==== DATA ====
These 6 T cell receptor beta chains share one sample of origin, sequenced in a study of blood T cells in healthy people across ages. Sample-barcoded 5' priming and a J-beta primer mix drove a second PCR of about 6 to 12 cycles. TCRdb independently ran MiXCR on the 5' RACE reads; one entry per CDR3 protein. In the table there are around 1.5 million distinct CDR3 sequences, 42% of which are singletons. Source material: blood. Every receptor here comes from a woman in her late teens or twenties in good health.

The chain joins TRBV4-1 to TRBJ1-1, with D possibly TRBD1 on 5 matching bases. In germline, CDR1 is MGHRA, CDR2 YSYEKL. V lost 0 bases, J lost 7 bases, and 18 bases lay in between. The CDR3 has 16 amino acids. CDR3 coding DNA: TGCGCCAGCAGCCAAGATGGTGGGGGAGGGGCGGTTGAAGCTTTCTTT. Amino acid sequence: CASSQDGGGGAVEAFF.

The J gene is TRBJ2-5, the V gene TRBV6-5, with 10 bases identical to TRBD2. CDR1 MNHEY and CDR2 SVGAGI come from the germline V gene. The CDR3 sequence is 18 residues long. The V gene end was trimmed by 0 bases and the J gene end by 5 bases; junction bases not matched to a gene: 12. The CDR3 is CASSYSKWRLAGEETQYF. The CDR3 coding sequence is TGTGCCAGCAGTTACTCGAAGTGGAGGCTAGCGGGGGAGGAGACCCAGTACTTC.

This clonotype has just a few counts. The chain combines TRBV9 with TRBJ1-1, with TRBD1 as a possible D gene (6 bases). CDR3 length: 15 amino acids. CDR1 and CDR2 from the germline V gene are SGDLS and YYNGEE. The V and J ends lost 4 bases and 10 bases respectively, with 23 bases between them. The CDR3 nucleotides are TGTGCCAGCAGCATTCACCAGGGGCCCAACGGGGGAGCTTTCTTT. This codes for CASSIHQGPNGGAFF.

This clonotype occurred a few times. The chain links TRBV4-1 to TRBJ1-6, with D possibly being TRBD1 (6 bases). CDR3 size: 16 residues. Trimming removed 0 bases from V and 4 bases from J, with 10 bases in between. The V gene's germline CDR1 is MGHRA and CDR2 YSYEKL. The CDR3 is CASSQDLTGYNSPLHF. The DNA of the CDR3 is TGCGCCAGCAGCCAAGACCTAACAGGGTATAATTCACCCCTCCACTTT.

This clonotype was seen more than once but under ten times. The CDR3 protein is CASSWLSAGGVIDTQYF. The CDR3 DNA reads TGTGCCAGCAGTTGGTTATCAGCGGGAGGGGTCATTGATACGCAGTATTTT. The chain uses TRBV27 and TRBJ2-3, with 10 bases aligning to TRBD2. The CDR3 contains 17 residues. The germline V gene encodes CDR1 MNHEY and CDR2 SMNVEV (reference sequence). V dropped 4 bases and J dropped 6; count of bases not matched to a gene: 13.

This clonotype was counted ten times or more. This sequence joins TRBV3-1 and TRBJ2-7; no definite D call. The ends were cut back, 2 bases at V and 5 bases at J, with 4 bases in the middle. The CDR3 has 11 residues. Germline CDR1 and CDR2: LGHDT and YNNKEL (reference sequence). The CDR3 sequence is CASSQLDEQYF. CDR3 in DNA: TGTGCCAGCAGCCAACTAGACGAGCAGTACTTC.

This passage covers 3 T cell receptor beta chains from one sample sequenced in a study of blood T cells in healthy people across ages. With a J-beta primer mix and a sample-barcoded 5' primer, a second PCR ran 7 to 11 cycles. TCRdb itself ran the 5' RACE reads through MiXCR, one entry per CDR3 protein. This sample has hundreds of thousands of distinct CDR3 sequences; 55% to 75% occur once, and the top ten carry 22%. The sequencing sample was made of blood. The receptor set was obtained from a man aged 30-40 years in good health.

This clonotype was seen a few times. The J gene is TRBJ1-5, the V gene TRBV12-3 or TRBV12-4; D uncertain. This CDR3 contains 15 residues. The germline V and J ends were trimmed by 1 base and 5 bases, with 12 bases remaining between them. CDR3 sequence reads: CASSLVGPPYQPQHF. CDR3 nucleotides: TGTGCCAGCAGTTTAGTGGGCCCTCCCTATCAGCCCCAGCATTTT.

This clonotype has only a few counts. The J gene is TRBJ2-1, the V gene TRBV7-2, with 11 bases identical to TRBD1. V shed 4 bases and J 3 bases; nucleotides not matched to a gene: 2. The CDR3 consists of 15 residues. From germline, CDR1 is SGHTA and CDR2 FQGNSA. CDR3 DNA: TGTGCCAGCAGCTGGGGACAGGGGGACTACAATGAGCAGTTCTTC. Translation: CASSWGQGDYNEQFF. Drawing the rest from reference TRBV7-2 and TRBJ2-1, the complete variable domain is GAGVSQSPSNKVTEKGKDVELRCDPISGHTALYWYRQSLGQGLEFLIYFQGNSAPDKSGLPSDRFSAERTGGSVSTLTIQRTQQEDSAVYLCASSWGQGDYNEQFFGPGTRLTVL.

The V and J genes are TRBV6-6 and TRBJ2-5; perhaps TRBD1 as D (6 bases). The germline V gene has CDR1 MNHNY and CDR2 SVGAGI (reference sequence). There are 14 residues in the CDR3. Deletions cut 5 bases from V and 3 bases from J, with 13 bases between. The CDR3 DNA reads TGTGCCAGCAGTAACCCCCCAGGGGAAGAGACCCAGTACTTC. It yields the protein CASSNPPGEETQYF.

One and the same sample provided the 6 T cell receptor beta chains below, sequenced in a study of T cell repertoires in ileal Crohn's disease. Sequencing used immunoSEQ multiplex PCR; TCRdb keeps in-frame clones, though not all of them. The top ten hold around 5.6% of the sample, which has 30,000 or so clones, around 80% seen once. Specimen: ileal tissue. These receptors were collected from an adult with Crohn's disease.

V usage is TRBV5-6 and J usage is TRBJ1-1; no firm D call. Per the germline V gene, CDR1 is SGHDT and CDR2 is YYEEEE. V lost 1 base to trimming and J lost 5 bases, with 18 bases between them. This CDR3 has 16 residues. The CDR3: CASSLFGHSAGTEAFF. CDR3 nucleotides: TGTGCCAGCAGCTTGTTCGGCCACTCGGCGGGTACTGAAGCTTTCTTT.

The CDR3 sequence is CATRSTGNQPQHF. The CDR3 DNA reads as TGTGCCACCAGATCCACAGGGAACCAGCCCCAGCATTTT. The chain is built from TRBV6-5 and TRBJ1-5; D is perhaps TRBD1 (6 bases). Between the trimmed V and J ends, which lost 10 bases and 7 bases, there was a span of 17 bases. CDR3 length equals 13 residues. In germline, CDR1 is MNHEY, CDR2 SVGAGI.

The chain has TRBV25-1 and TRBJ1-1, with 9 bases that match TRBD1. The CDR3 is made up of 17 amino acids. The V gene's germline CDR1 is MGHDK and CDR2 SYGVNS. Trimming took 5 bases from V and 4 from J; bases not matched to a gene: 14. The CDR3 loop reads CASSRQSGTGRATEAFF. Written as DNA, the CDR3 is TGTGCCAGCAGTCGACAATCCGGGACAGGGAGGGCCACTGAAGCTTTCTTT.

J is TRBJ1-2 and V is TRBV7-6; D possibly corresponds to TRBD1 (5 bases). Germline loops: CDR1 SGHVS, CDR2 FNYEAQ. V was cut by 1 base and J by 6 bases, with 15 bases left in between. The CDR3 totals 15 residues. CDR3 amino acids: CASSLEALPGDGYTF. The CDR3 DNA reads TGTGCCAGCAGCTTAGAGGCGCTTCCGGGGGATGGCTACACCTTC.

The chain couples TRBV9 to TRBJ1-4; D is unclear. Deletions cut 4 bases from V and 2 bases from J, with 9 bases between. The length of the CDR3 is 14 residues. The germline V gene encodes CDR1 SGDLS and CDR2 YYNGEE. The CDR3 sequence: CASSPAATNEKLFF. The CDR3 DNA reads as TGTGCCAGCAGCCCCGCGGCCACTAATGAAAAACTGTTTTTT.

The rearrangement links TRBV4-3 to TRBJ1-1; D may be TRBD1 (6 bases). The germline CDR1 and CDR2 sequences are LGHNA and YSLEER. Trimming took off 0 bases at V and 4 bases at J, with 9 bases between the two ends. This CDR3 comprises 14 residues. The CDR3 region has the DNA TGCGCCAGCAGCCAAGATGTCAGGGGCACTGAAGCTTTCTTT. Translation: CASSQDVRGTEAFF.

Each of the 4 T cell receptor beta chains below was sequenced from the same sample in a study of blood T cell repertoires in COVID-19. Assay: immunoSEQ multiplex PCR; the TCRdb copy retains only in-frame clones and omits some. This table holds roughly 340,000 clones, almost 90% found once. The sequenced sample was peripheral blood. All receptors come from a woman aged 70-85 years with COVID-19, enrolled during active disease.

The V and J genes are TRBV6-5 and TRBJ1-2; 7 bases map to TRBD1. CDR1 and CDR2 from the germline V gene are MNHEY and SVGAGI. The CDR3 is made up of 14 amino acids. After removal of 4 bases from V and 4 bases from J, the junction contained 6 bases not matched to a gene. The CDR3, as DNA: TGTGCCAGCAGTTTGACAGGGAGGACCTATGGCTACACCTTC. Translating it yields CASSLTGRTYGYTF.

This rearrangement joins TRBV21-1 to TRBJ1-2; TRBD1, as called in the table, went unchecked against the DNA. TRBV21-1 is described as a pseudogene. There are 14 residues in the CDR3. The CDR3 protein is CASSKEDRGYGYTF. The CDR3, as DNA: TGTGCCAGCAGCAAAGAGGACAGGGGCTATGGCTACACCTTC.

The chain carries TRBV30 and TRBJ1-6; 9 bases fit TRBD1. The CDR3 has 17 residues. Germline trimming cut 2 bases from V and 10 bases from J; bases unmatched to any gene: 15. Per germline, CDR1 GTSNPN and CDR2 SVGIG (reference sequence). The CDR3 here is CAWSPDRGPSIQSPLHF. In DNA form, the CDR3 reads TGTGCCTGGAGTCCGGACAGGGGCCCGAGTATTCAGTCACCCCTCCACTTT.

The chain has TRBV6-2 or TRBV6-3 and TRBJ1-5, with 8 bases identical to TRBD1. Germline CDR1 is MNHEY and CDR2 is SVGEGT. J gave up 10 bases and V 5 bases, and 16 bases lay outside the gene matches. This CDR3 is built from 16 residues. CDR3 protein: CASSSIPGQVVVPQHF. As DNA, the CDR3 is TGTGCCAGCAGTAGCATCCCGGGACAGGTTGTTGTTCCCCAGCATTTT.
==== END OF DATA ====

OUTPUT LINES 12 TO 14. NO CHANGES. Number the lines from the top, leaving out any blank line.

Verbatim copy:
One and the same sample provided the 6 T cell receptor beta chains below, sequenced in a study of T cell repertoires in ileal Crohn's disease. Sequencing used immunoSEQ multiplex PCR; TCRdb keeps in-frame clones, though not all of them. The top ten hold around 5.6% of the sample, which has 30,000 or so clones, around 80% seen once. Specimen: ileal tissue. These receptors were collected from an adult with Crohn's disease.

V usage is TRBV5-6 and J usage is TRBJ1-1; no firm D call. Per the germline V gene, CDR1 is SGHDT and CDR2 is YYEEEE. V lost 1 base to trimming and J lost 5 bases, with 18 bases between them. This CDR3 has 16 residues. The CDR3: CASSLFGHSAGTEAFF. CDR3 nucleotides: TGTGCCAGCAGCTTGTTCGGCCACTCGGCGGGTACTGAAGCTTTCTTT.

The CDR3 sequence is CATRSTGNQPQHF. The CDR3 DNA reads as TGTGCCACCAGATCCACAGGGAACCAGCCCCAGCATTTT. The chain is built from TRBV6-5 and TRBJ1-5; D is perhaps TRBD1 (6 bases). Between the trimmed V and J ends, which lost 10 bases and 7 bases, there was a span of 17 bases. CDR3 length equals 13 residues. In germline, CDR1 is MNHEY, CDR2 SVGAGI.